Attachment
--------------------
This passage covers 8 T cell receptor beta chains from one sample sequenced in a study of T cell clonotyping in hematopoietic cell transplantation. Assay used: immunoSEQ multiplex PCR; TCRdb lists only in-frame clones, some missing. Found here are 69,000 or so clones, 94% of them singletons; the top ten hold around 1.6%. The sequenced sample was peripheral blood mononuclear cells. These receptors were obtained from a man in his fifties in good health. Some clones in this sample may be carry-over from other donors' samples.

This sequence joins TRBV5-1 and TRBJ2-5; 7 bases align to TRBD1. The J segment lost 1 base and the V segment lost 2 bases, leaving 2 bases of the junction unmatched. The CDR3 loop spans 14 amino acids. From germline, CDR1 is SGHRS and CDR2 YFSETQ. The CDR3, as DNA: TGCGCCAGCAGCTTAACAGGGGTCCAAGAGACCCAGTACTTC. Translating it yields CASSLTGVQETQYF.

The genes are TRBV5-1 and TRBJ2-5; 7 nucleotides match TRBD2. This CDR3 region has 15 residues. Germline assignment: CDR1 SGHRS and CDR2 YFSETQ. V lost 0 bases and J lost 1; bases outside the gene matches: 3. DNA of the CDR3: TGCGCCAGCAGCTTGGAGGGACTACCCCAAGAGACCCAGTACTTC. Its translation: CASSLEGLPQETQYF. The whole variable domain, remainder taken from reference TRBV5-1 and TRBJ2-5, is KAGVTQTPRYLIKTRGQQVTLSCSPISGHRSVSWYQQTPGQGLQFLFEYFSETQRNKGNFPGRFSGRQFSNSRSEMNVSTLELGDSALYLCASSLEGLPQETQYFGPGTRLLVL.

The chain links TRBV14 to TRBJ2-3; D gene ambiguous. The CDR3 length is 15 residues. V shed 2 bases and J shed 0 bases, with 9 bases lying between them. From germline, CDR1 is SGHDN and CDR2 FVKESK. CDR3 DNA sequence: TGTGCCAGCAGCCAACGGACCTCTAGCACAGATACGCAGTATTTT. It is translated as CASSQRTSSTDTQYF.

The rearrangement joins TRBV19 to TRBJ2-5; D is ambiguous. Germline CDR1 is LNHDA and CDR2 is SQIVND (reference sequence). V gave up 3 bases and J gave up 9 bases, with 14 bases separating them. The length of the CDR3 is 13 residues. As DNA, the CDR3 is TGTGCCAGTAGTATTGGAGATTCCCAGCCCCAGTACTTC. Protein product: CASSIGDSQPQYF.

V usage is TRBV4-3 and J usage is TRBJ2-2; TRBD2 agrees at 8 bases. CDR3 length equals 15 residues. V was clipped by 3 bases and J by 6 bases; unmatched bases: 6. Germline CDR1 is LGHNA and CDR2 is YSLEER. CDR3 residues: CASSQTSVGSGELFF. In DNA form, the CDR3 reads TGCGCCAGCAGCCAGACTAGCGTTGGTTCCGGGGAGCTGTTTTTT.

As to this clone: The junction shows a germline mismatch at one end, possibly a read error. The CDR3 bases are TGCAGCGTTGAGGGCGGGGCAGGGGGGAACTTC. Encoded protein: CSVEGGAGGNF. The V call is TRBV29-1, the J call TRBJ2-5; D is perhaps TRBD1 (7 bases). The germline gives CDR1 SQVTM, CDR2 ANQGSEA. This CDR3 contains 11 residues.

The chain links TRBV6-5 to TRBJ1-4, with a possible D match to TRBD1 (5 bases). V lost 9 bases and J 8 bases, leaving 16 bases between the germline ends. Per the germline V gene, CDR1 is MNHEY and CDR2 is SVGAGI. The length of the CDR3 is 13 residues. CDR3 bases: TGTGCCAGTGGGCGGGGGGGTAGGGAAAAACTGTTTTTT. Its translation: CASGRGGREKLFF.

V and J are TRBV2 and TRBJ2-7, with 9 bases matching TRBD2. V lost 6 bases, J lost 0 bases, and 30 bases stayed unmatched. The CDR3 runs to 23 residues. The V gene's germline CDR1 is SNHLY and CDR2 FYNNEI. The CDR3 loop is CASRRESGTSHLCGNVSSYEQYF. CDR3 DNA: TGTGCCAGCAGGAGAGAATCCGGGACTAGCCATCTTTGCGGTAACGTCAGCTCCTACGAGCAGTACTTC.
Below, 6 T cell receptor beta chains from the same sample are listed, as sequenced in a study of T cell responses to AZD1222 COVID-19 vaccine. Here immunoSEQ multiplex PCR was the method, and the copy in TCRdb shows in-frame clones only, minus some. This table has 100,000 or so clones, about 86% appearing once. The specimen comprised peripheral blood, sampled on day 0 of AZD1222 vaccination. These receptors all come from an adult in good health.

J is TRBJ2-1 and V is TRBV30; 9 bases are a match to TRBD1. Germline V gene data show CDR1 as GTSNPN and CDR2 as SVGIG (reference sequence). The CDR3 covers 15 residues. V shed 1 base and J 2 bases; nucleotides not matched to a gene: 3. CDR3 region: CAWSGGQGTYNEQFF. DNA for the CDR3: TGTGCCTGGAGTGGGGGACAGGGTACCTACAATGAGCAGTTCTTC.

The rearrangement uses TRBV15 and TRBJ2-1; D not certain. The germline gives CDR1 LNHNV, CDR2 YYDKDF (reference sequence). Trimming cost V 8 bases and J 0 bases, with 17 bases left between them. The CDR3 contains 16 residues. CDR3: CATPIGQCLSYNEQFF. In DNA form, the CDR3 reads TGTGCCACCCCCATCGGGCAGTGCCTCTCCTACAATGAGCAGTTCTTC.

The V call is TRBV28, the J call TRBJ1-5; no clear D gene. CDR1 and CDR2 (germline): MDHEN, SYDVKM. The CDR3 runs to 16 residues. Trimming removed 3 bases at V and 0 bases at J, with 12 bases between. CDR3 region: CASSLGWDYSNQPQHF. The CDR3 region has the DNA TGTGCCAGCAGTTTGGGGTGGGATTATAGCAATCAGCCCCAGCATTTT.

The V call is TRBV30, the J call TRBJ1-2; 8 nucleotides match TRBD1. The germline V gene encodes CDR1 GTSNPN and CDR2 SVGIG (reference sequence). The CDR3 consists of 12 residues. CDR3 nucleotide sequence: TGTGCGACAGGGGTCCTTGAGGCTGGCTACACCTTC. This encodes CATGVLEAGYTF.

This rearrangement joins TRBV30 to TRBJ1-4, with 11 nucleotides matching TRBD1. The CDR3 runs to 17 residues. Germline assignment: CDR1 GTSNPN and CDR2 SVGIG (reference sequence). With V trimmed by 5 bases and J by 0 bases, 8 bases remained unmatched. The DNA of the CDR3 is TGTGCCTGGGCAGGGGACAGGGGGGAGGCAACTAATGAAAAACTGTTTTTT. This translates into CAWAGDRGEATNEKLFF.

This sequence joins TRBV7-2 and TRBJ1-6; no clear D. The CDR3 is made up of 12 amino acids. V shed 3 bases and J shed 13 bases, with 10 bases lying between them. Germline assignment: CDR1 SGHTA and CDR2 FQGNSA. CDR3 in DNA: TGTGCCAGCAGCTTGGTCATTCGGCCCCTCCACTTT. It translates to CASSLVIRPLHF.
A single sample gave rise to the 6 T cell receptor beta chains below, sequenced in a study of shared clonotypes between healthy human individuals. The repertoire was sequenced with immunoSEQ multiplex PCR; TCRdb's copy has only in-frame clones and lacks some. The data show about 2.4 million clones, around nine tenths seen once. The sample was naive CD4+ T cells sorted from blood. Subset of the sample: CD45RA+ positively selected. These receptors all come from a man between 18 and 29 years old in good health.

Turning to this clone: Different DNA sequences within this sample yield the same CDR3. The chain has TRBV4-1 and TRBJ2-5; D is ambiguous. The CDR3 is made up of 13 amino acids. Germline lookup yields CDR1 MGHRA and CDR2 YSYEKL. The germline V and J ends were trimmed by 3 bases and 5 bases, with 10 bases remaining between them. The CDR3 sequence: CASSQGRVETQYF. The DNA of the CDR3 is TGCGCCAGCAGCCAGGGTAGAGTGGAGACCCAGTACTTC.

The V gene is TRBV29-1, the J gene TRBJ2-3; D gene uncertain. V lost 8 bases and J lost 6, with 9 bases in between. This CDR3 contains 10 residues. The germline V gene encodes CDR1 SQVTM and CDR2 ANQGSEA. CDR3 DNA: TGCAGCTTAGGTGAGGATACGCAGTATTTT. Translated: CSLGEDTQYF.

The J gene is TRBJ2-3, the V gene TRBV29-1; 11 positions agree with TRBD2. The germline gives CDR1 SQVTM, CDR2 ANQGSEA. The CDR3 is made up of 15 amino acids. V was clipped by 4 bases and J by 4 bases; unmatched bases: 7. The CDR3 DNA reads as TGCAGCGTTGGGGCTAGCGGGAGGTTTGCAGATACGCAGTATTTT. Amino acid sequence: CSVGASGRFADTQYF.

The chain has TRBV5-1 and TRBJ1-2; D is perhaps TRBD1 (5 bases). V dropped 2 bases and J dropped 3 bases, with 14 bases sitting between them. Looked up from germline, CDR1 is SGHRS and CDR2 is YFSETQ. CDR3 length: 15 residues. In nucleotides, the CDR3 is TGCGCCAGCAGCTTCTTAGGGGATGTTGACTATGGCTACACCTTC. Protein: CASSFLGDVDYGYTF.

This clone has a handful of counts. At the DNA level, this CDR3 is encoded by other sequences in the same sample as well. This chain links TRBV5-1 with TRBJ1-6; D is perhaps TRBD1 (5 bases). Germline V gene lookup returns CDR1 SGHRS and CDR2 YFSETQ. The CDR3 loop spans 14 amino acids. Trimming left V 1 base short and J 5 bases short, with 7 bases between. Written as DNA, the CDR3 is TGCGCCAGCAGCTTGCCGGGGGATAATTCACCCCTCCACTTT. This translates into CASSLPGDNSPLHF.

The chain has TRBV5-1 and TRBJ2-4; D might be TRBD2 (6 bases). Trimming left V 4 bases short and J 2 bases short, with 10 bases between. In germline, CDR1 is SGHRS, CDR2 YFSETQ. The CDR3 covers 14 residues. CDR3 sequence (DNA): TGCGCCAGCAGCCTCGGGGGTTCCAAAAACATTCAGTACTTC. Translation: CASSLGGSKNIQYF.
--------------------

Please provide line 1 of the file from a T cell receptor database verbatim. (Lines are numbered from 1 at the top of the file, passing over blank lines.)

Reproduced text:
This passage covers 8 T cell receptor beta chains from one sample sequenced in a study of T cell clonotyping in hematopoietic cell transplantation. Assay used: immunoSEQ multiplex PCR; TCRdb lists only in-frame clones, some missing. Found here are 69,000 or so clones, 94% of them singletons; the top ten hold around 1.6%. The sequenced sample was peripheral blood mononuclear cells. These receptors were obtained from a man in his fifties in good health. Some clones in this sample may be carry-over from other donors' samples.